Top Tips For Sticking To Your Personal Holiday Commitments Now You Are Back At Work

How was your summer holiday? I hope you are feeling rejuvenated and positive. What promises did you make to do something different when you got home? How’s it going?

Committing to change

Photo by Ian Britton

I always get that ‘back to school’ feeling in September. For me, September always feels like the start of something new. Perhaps you have already bought your new autumn to winter wardrobe and packed away your summer clothes for another year – along with your summer promises because its easier than trying to commit to making a permanent change.

So why is it SO difficult to make a change? One problem may be that we are motivated too often by a sense of guilt, fear, or regret when attempting to change a behaviour. In October 2006, the Economic and Social Research Council, released findings on 129 different studies of behaviour change strategies. Their research confirmed that the least effective strategies were those that aroused fear or regret in the person attempting to make a change.

With this in mind here are some tips for successfully changing behaviour:

1) Goals need to be positively motivated
Looking at your goal.  Are you filled with optimism or pessimism? Behaviour change experts agree that long-lasting change is most likely when it’s self-motivated and rooted in positive thinking.

2) You need limited goals
The trouble with commitments, New Year resolutions or promises is that they are often negatively focused and we make too many. Studies show that it is best not to have too many goals because it limits the amount of attention and willpower you can devote to reaching any single goal. What is the most important commitment for the next quarter?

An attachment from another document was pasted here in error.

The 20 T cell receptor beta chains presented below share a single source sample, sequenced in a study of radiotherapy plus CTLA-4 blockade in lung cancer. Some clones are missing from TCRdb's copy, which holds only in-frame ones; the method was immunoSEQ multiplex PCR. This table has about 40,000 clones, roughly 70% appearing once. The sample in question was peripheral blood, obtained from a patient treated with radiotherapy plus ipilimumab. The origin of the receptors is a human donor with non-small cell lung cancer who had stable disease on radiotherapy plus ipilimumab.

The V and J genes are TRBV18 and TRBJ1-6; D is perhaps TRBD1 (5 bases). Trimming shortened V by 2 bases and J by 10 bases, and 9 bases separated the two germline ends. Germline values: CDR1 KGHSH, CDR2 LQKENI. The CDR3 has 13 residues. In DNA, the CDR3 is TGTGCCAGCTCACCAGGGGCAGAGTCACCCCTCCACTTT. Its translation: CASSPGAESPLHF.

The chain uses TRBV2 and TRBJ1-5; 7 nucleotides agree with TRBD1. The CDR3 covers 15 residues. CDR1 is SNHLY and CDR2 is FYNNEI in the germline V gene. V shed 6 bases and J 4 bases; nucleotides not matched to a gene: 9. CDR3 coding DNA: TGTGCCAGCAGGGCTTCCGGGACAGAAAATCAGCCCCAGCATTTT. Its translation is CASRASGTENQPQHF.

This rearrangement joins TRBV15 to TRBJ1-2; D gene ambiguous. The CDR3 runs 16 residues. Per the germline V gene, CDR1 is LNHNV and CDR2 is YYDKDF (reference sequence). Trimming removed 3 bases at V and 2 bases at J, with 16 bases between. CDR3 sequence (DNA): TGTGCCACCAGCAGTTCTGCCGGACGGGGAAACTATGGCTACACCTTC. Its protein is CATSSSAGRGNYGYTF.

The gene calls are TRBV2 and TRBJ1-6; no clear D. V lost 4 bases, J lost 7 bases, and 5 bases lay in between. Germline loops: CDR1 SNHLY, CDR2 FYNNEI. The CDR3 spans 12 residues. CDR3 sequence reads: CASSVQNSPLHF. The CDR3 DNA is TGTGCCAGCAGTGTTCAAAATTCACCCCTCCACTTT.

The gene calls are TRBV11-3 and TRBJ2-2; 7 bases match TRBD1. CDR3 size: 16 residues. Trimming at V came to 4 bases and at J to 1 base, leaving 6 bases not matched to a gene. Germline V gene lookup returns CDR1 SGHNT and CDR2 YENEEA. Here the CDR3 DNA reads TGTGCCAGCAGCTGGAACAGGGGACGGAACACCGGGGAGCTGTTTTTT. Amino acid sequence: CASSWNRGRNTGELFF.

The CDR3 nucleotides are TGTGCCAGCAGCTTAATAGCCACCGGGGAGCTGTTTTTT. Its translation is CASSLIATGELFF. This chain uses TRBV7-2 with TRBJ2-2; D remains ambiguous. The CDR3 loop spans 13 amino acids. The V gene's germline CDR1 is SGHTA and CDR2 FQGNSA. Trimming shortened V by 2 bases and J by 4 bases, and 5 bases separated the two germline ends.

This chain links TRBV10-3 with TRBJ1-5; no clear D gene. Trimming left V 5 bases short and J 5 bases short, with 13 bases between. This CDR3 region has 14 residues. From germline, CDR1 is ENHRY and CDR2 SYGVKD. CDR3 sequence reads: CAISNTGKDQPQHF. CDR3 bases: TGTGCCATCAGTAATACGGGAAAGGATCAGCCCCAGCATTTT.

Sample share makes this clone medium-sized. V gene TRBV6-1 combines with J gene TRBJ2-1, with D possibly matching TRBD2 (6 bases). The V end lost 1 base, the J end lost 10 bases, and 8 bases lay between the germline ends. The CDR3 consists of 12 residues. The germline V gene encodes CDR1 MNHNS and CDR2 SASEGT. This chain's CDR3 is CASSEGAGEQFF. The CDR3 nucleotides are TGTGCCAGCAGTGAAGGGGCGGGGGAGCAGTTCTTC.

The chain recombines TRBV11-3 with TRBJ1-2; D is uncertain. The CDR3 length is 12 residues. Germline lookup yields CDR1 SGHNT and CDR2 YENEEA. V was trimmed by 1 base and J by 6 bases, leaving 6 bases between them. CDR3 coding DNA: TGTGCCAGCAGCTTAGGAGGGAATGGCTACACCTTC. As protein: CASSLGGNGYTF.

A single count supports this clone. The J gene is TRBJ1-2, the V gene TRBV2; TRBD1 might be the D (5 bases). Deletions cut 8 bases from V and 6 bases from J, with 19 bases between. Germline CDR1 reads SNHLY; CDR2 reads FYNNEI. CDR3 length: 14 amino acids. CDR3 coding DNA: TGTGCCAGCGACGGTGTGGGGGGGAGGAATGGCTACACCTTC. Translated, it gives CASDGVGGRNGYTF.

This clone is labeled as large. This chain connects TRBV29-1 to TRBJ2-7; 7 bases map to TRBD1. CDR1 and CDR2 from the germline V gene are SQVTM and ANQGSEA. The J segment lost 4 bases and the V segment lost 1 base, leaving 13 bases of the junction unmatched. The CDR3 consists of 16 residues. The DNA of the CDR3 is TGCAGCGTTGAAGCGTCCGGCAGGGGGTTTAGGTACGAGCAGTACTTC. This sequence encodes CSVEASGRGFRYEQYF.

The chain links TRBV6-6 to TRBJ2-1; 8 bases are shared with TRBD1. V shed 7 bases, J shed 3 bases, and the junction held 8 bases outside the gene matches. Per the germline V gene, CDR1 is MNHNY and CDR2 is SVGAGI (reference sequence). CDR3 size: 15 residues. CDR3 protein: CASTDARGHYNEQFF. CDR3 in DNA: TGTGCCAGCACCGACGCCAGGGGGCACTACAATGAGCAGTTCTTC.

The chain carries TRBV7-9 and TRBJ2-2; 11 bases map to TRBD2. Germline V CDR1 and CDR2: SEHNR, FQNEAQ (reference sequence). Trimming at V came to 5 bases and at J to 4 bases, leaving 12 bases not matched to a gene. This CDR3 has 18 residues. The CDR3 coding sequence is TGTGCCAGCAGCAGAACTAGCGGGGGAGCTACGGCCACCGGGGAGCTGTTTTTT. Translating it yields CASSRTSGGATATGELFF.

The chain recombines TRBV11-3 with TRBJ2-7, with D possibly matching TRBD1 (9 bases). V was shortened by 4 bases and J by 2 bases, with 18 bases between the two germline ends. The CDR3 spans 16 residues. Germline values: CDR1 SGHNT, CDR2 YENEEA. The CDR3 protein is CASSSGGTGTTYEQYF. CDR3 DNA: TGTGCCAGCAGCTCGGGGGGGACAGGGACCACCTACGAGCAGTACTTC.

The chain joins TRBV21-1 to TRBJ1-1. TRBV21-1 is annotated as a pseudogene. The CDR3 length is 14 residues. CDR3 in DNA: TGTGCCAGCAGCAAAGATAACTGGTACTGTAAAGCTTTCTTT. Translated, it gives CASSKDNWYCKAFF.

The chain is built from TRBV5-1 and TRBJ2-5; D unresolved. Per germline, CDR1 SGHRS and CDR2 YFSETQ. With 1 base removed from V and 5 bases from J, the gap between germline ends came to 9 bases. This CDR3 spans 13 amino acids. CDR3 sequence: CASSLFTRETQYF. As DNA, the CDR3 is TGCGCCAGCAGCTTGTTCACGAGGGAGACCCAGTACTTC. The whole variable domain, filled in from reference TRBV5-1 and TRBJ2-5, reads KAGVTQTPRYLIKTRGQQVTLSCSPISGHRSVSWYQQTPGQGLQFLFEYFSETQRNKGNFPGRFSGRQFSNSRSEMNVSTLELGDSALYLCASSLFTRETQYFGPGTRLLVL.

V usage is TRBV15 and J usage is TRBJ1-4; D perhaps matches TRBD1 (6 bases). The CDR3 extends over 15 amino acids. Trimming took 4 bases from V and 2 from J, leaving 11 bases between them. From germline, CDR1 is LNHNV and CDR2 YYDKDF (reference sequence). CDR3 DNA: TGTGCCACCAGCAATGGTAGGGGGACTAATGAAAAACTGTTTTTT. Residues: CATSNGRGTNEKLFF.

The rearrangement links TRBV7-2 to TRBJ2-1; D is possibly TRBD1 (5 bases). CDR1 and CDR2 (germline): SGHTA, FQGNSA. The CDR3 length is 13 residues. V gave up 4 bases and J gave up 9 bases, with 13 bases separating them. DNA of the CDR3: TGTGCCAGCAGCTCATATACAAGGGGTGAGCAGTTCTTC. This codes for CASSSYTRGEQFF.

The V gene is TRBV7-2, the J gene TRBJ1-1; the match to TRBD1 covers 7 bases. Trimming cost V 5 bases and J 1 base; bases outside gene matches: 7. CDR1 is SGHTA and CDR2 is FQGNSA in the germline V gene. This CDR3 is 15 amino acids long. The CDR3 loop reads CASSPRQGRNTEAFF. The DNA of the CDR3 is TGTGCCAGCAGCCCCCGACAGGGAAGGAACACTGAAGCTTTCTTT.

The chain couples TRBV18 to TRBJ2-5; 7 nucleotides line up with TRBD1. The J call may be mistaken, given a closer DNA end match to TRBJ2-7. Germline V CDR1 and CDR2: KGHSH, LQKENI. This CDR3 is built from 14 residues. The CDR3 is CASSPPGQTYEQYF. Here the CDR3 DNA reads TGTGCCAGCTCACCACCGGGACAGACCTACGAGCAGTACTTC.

Fewer goals

photo by Ben Sutherland

3) You need a plan to achieve your goal(s)
Another recurring theme is that it’s not enough to have a goal. You also need practical ways to reach it. You need to get specific. For example, if you wanted to increase your network of key influencers you need to set a specific goal, for example “I want to have extended my network by 20 people this year”. Next you need to break that down into a quarterly or monthly target i.e. 5 people per quarter. Then you need to define who you really need to meet.

You know that nothing focuses the mind like a goal. Your organisation has a PDR process which aligns the business delivery needs with every staff member. Yet few people are as structured with their own personal needs. I know it sounds simple, but the thing I see time and time again with my executive coaching clients is they have ambitious goals but they often overlook their personal development goals leaving much to chance. So if you want to get home once during the week to go out with your spouse or to tuck the kids in bed, what’s your plan?

4) Learn to acknowledge and celebrate your successes – however small
Talking to a chief executive recently he commented on how important this is. He ensures that all annual operational plans have an upfront section outlining a person or teams successes in the past year. It  makes for remarkable reading as people always achieve more than they thought. Celebrating your progress in the moment too, focuses the brain positively. Today, I’m celebrating making an 8am Pilates class! What can you celebrate right now?

5) Get accountability
Find a person – or many – and tell them what you are wanting to change and ask them to be your “accountability buddy” so that you can share your successes and wobbles. Yes this means being vulnerable but leaders need to show their vulnerability to allow others to do the same. The great thing is you can chose your buddy! The support and encouragement of others helps us keep our promise to ourselves.

You can do it

photo by Steven Depolo

6) A Positive Attitude – You can do it!
Be kind to yourself. If you wobble, write the moment off and recommit to your challenge immediately.

Research says it takes 21 days of trying to do something new before it begins to start to feel ‘normal’ and six months until you are in a ‘maintenance’ state where you are less likely to slip back into an old pattern of behaviour. The expert conclusion is that any effort you make in the right direction is worthwhile, even if you encounter setbacks or find yourself backsliding from time to time.

So what is the one thing you want to commit to in the next quarter and what specific actions will you be taking to achieve this? If you would like some accountability. Leave you commitment in the comments box or email me and book an executive coaching consultation.